How do staff with a key role in social, emotional and mental health (SEMH) in secondary school organisations engage in thinking and talking about the issue? A grounded theory study

Sandler, K L (2016) How do staff with a key role in social, emotional and mental health (SEMH) in secondary school organisations engage in thinking and talking about the issue? A grounded theory study. Professional Doctorate thesis, Tavistock and Portman NHS Foundation Trust / University of Essex. Full text available

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Abstract/Book Review

Adolescent well-being is a national concern and government priority. It is increasingly recognised that schools have an important role to play in contributing to building resiliency. Indeed, the revised Special Educational Needs and Disability Code of Practice in the UK, has recently introduced the term ‘social emotional and mental health’ (SEMH) as a category of need which formalises school involvement in this area. As such, the present study, which provides an extended understanding of the way in which staff with a key role in SEMH in secondary school organisations engage in thinking and talking about the issue, is both timely and pertinent. This study sought to develop a conceptual understanding grounded in data for this purpose and to inform external agency involvement. The research was exploratory and employed a flexible design through a grounded theory methodology with ethnographic components. Individual interviews were conducted with members of staff holding key roles linked to SEMH across four secondary school organisations and ethnographic data was gathered from varied sources to understand cultural meanings. Analysis was carried out in line with grounded theory approaches and in consideration of levels of organisational culture. The research process and findings from the present study led to the development of the conceptual "Model of Integrated Role Identity for Capacity Building". This model, encompassing this study's two emergent conceptual categories of ‘integrating personal-professional identity for SEMH’ and ‘navigating supported agency for organisational growth’, offers an understanding of the social processes involved in secondary school organisations in relation to SEMH. The proposed model based on this understanding may guide school leadership, organisational development and external agency support in the future. Indicated implications for practice include support for staff, organisational capacity building, and inclusion policy and guidance. Implications are considered with reference to Educational Psychology Service involvement in particular.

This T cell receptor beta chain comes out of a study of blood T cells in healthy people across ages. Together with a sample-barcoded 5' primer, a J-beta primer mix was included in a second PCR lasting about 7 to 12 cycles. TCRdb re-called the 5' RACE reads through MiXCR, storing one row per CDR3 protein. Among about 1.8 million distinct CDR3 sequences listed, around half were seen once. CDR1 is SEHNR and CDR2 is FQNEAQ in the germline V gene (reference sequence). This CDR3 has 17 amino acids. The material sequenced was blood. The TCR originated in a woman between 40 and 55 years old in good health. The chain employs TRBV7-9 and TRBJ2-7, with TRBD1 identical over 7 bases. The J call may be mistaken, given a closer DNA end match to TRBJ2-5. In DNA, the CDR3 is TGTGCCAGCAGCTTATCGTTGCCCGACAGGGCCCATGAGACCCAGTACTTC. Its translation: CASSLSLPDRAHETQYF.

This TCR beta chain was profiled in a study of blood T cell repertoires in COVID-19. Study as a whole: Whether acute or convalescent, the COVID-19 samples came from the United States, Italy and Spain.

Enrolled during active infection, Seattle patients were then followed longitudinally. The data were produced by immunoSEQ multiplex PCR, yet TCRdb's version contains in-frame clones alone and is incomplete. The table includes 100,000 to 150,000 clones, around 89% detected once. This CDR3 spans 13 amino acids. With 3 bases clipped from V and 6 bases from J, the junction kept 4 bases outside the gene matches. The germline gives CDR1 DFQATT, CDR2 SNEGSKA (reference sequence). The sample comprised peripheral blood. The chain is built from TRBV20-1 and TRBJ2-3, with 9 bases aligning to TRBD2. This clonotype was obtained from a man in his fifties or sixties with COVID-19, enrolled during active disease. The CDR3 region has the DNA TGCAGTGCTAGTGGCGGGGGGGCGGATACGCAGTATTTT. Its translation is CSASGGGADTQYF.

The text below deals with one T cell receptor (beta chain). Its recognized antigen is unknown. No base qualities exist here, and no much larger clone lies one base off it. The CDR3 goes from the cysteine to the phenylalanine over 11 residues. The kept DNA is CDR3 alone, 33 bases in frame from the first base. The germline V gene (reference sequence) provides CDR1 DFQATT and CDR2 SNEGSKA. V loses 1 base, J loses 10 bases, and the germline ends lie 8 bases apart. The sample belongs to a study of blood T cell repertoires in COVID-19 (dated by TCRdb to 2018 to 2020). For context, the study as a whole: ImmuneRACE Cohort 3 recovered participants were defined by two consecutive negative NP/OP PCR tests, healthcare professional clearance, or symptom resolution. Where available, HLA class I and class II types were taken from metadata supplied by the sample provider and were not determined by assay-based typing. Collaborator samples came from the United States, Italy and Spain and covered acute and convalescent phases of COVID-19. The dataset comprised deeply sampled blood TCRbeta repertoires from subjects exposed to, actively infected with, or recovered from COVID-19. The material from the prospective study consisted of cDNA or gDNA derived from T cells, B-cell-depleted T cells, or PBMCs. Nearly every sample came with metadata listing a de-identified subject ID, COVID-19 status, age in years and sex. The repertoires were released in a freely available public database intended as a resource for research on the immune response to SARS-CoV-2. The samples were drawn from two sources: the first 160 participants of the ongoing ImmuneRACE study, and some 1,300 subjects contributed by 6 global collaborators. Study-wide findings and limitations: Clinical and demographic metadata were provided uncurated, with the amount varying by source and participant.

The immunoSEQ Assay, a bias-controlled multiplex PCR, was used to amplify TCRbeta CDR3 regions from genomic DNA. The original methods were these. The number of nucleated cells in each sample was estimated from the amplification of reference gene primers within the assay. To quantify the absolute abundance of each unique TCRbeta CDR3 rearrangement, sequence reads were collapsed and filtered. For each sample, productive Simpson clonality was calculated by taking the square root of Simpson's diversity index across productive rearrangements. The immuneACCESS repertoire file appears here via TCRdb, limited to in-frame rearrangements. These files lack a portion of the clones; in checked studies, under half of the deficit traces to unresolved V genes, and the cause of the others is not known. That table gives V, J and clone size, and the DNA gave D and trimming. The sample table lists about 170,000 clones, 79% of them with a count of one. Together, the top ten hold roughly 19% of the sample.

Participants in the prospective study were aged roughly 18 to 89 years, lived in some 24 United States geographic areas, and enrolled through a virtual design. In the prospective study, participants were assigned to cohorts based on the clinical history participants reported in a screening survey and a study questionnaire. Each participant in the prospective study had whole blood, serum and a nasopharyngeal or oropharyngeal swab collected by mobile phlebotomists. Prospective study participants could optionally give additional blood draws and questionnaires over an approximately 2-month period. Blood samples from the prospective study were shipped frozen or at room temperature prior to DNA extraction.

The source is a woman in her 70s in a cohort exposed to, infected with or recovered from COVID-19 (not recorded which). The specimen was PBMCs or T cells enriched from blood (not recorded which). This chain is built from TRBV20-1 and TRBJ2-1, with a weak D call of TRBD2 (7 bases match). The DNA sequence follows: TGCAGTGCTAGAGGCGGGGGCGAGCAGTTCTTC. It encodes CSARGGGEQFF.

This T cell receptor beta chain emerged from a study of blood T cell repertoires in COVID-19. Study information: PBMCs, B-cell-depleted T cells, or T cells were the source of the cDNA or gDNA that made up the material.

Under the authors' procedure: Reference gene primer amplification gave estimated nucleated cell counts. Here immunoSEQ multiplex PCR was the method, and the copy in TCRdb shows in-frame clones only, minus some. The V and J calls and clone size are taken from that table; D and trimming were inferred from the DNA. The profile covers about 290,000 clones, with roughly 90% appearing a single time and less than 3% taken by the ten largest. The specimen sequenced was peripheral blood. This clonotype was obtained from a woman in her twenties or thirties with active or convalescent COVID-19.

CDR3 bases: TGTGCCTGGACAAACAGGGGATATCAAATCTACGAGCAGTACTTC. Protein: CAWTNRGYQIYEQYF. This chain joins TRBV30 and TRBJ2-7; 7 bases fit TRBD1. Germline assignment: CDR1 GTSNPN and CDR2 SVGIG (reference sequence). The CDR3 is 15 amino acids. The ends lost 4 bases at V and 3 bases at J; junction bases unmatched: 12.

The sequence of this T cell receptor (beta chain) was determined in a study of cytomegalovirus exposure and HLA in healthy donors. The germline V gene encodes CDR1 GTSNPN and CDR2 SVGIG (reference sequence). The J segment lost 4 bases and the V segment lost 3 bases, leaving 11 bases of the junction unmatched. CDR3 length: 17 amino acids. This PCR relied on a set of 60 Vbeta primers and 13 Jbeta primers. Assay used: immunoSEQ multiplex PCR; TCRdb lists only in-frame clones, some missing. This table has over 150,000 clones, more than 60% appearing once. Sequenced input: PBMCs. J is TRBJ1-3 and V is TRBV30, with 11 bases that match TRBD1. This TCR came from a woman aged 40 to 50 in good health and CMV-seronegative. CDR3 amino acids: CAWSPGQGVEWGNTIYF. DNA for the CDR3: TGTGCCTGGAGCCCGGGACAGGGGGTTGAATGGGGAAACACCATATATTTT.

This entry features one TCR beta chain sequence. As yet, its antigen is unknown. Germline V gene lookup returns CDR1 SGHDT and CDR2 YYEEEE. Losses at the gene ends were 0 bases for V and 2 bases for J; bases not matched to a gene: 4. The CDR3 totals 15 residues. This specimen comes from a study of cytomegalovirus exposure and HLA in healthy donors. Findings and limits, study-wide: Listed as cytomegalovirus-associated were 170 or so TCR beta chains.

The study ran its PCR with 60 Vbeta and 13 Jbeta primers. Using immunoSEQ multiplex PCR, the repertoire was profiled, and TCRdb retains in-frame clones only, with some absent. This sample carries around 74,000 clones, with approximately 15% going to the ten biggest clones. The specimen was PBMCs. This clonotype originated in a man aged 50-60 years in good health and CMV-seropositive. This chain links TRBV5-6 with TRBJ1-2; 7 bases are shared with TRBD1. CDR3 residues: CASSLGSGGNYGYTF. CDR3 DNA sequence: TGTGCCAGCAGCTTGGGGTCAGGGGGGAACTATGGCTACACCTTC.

Item Type: Thesis (Professional Doctorate)
Additional Information: Thesis submitted in partial fulfilment of the Professional Doctorate in Child, Community and Educational Psychology awarded by the Tavistock and Portman NHS Foundation Trust in association with the University of Essex.
Uncontrolled Keywords: M4, Professional Doctorate in Child, Community and Educational Psychology, Realist Evaluation, Holding Hands Parenting Programme, Edpsych Update
Subjects: Learning & Education > Educational Psychology
Learning & Education > Special Needs Education
Research, Tests, Assessments > Grounded Theory
Department/People: Children, Young Adult and Family Services
Research
Depositing User: Ms Linda Dolben
Date Deposited: 19 Sep 2017 11:50
Last Modified: 30 Sep 2017 15:59
URI: http://repository.tavistockandportman.ac.uk/id/eprint/1656

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